It’s all her fault; look how she dressed. It’s all his fault; listen to how he bullied me. It’s all their fault; they should go back to their own country. Heard these before?
How do we as a society begin to approach criminal victimization? Yes, you can walk on well-lit streets, lock your doors, and check under the bed for boogie men, but victimization is rooted deeper than a few occasionally practiced precautionary measures. As such a root and branch look at the theories of victimology is needed before we draw any conclusions.
Theories of Victimology
Let’s start with the father of victomology, Benjamin Mendelsohm who actually coined the term. He first noticed a direct relationship between victimization and the setting; social and environmental. Next, he began identifying victim precipitation, or the degree to which the victim is to blame for the crime.
From the origins of criminal victimization, we begin with blaming the offended. No wonder the opening phrases still resonate. This is similar to the Theory of Neutralization developed by Sykes and Matza.
Their thoughts were people justified or minimized their own criminal behavior for the purpose of victimizing others. Criminals felt that because they were victims of illegitimate circumstance, it was okay to also become victimizers.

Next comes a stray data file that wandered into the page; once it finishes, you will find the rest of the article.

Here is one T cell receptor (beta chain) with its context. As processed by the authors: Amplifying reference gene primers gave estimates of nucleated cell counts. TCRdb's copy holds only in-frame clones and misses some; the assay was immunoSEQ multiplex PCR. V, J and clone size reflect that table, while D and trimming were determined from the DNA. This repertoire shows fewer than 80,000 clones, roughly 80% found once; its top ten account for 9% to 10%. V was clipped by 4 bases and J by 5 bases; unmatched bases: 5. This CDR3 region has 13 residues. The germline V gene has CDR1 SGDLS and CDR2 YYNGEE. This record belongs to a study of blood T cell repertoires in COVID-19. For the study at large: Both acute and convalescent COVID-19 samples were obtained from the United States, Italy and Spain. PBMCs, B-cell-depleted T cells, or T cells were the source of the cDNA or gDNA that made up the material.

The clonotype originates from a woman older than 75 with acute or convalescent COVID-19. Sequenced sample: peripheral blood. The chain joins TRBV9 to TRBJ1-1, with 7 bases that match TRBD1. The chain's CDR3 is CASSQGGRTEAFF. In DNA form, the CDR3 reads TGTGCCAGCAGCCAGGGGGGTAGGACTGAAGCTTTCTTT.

The Theory of Neutralization and Mendelsohm’s precipitation lacks a core tenet of taking personal responsibility. Maybe these two theorist were on to something. Let’s couple their work with Emile Durkheim’s Normality of Crime stating that a certain level of social crime is natural and will always exist.
Next, add a bit of Feldman & Cohen’s Routine Activity Theory showing crime is normal and dependent upon three elements converging in time and space; 1) a motivated offender, 2) suitable victim and 3) absence of capable guardian.
The foundational fathers of crime theory and victimization seem to think she deserves what she got, because after all; look what she was wearing. Of course, I’m only making a point. Unfortunately, there is a depersonalization side of the victimization coin. It’s not as convenient blaming the victimizers because they are deviant malcontents or psychologically ill-adjusted.
Ecology of Victimization
Researchers also blame the ecology of crime. There must be something about “place” for sustaining criminal activity leading to victimization. Shaw and McKay’s Social Disorganization Theory explains that although one type of persons (immigrants for their purpose) move into an area and victimize it, even after they vacating, the next incoming group also victimizes.
Let’s move away from the theoretical side of crime victimization and look at the reality. The Bureau of Justice Statistics (BJS) administers the National Crime Victimization Survey (NCVS). This survey began in 1973, and continues providing an annually, reliable insight on the true impact of crime.
While the Department of Justice attempts to collect national crime data using the Uniform Crime Report (UCR), the victimization survey is thought to be a more accurate and comprehensive collection of crime.